: My question is what exactly makes a blade a "maraging" blade? I know that
: they are supposed to break more cleanly, to lessen their ability to
: penetrate your opponent, but how are they made? Is there in fact a
: different grade of steel? Are they heat treated differently? Why do they
: cost so much more? Why do fencers not like to use them?
|> "Maraging" steel is a metallurgical term. As I remember, it has quite a
|> low carbon content, something like 0.5%. It simply refers to a different
|> class of steel alloy, and maraging steel has a reputation for toughness,
|> durability and resistance to breakage under shearing forces.
It has some nickel and chromium content, too. Qualitatively, it
holds its temper well, is very resistant to rust, and is supposed
to break cleanly without any of those long spines that you sometimes
get on the cheapo blades. I've never seen any really *** maraging
breaks, but even those clean breaks can be pretty sharp.
I find the blades tend to last me about 2 years, which is amazing
compared to the 3 months I used to get out of the regular Hostin
Plus and Allstar blades I used, which makes them a deal that I can't
refuse. Interestingly, they seem to last EXACTLY 2 years; my last
batch of Allstar maraging foil blades were all purchased at the same
time, and they all broke within a one month period last spring.
Unfortunately, the maragings I've found in North America tend to be
war clubs, especially the older France Lames which are so sturdy you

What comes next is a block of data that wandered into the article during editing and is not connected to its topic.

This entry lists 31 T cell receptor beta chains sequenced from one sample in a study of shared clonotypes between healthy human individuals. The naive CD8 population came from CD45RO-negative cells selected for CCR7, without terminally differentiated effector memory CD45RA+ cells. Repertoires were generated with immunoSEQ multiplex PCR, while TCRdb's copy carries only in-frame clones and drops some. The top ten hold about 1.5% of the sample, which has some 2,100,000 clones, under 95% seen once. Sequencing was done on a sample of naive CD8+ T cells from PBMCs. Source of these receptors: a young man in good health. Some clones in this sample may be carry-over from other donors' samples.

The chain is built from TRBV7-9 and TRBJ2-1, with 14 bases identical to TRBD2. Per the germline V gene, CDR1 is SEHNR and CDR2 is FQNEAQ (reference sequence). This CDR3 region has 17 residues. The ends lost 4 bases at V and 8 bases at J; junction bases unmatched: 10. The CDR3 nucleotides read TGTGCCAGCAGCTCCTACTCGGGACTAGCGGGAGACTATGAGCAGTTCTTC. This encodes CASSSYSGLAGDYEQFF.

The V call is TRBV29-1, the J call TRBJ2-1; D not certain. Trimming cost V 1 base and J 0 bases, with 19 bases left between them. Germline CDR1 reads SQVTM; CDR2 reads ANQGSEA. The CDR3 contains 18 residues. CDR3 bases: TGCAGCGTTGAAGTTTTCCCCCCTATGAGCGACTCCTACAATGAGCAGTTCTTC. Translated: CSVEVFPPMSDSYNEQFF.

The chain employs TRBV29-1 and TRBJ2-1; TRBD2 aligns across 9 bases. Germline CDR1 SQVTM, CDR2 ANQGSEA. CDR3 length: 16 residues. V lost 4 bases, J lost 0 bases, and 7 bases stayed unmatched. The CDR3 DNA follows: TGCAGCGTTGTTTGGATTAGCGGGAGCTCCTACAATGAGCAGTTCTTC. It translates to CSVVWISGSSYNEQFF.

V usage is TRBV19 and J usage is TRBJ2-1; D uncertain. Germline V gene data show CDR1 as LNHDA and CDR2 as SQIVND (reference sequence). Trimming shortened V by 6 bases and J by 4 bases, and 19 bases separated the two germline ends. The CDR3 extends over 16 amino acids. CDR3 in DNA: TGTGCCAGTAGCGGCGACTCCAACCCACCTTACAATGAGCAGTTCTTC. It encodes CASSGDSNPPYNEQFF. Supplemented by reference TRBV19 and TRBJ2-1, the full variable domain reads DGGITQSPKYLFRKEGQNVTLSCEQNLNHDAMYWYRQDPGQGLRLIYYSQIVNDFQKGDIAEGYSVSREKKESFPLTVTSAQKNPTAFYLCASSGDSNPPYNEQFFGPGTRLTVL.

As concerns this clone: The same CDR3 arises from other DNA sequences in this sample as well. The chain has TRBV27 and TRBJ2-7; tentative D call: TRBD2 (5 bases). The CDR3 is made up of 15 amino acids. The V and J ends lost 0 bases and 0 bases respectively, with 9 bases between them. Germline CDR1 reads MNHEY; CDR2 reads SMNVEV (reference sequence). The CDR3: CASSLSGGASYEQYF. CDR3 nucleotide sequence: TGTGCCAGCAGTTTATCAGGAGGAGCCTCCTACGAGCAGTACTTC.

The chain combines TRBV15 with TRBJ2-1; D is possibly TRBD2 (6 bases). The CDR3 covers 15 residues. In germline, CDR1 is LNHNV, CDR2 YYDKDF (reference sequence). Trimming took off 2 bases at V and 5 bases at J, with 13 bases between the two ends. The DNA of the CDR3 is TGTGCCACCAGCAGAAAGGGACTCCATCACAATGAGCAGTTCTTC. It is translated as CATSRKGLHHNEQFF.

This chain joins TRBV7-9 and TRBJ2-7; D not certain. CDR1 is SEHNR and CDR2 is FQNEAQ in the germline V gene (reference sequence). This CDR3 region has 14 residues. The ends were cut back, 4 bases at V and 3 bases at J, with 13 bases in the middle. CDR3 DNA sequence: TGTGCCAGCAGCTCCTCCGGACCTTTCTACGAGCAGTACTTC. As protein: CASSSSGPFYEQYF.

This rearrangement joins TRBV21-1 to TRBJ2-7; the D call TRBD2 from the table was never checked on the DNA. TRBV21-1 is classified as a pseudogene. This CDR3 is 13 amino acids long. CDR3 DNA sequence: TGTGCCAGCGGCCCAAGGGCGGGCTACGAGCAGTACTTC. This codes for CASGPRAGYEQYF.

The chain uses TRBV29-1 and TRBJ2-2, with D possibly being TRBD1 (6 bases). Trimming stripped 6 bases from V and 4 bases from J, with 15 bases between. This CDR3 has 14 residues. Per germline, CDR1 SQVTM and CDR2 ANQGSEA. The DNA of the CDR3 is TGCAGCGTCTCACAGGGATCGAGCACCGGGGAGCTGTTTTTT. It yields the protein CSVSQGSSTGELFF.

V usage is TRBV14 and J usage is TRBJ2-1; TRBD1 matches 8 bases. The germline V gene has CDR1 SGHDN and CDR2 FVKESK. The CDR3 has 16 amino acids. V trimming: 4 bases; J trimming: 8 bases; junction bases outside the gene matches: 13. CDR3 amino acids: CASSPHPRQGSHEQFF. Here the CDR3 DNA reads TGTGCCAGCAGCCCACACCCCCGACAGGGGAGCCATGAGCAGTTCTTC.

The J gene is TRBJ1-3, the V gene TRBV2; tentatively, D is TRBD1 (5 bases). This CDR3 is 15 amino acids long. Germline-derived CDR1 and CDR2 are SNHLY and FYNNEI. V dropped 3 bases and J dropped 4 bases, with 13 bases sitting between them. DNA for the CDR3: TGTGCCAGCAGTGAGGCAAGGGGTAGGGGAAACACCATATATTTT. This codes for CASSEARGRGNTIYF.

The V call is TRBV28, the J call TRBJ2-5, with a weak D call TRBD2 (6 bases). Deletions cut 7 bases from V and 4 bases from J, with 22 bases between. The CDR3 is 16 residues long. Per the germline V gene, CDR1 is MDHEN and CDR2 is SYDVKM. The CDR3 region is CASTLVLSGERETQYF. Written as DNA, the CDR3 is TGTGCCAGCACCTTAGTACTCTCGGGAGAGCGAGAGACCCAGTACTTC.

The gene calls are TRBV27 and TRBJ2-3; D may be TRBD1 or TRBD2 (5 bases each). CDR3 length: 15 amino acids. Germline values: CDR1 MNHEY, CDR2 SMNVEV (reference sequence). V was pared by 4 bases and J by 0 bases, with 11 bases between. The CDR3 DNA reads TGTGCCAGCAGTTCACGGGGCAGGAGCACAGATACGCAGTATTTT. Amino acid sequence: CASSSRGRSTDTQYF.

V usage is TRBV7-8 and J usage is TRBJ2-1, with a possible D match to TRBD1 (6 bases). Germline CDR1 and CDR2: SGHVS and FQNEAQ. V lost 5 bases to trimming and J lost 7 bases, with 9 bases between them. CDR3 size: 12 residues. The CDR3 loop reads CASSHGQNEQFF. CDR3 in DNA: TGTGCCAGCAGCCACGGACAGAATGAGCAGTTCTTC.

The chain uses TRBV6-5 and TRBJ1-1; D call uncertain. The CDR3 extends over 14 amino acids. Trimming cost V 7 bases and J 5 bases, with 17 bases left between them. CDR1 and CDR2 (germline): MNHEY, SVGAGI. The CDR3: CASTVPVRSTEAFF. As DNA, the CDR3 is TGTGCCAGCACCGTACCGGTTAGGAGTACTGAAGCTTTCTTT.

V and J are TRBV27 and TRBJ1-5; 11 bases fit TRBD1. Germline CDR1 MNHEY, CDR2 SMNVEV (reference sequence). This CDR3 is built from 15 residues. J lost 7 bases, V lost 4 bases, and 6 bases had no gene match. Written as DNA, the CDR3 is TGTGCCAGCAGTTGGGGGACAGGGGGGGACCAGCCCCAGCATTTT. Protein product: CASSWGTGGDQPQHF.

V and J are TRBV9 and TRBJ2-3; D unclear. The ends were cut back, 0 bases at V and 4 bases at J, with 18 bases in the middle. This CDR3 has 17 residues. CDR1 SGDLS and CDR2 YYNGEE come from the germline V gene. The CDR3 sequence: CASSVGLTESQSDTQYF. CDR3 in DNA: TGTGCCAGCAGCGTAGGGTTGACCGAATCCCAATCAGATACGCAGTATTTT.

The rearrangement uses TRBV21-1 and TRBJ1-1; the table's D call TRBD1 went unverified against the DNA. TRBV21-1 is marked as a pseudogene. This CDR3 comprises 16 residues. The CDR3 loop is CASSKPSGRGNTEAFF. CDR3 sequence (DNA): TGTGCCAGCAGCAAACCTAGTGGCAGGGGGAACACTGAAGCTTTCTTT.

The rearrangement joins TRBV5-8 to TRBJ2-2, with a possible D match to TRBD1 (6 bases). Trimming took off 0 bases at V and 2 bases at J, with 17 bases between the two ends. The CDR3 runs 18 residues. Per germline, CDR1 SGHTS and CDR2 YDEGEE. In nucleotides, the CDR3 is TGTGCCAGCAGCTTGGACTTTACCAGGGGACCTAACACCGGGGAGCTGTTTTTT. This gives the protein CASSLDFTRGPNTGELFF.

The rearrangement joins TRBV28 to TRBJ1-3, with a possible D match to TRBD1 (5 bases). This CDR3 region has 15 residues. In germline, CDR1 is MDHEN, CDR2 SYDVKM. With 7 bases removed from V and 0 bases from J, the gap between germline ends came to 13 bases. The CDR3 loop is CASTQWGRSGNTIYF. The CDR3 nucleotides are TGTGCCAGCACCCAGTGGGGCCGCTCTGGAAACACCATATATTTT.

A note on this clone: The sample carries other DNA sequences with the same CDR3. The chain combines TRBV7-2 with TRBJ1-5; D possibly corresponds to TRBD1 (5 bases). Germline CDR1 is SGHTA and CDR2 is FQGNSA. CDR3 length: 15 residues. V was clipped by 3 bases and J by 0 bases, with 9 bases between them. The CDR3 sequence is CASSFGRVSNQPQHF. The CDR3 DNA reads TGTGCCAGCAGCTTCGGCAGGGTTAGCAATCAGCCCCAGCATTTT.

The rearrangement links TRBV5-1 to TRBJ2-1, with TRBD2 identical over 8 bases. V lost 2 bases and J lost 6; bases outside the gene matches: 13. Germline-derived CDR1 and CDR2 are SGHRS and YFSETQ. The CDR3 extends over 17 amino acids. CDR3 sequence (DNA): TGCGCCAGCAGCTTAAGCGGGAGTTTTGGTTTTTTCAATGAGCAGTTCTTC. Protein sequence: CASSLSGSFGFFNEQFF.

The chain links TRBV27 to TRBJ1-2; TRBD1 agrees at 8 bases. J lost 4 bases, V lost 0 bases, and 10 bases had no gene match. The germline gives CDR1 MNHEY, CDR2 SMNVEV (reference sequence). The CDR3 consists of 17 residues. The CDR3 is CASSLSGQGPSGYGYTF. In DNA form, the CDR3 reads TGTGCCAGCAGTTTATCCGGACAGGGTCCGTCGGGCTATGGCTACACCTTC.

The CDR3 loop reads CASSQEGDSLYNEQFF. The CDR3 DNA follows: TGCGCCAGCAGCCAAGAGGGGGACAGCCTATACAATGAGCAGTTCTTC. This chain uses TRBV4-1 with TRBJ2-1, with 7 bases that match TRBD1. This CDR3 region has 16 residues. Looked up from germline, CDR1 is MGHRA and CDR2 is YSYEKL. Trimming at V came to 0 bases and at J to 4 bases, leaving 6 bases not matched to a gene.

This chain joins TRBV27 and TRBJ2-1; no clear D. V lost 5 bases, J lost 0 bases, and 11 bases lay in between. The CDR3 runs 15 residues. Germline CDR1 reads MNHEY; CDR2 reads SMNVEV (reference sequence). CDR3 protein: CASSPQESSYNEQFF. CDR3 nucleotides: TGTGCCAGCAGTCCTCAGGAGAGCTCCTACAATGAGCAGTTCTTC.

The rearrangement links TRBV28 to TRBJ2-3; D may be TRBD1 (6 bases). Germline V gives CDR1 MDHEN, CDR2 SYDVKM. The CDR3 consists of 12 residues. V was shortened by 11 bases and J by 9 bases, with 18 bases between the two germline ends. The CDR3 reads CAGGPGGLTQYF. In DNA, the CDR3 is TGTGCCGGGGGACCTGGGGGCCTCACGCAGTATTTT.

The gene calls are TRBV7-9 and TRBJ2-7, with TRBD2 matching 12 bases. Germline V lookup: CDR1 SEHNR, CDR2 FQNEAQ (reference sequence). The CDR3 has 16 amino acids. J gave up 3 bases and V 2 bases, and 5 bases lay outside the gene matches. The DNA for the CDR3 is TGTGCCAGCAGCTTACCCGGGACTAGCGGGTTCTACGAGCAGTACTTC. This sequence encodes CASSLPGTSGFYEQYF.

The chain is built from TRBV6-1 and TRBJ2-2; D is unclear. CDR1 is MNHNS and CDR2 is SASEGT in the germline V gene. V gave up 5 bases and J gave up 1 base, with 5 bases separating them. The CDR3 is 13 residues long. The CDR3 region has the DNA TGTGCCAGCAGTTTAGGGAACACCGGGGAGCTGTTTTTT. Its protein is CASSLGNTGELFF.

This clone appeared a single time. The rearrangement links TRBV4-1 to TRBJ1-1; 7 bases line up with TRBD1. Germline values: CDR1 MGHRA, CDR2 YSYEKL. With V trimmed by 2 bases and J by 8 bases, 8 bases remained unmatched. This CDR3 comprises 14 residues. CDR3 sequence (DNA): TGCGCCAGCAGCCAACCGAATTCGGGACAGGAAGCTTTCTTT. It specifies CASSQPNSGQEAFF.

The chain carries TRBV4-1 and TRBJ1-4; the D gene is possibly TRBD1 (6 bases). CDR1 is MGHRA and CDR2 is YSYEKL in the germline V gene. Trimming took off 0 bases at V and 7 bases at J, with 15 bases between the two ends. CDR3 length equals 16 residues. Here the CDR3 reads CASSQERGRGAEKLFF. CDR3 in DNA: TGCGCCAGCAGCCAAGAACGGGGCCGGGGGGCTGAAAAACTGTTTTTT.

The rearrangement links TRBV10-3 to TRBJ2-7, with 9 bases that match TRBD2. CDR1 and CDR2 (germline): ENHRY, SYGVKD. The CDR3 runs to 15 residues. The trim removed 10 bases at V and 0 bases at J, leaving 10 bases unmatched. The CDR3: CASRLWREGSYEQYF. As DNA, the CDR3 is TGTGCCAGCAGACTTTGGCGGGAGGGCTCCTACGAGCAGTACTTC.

could probably pass them on to your grandchildren (great for club
loaners, if you ask me). The Allstars I use are lighter, but still
pretty hefty compared to many non-FIE blades I see. I'm told that
the Europeans keep all the nice blades to themselves, and send the
brutes over to us (or perhaps the easterners are doing it to us
west-coasters...). Having seen some very nice maraging foils
purchased in Europe, I have to say that there may be some truth to
this. I'm currently test-driving some Hungarian blades that purport
to be maraging for 40% less cost than German blades, but their
pedigree is dubious (although they have served me well so far).
As for maraging epees, they may not break as cleanly as the foils
due to their V-section, which may be why they are no longer required
(but I'm speculating). I still expect that they would break less,
however. The maraging epees that I have seen/used also fit the war
club description when compared to various lightweight cheapo brands,
which may be why many epeeists don't like them (although I haven't
personally compared them to other FIE epee blades). I haven't seen
any maraging sabres, although they were made. I also heard that
electrical resistance was a problem with them, but that seems dubious
since you would expect spurious white lights in foil if the blades
didn't conduct well.
-- Morgan Burke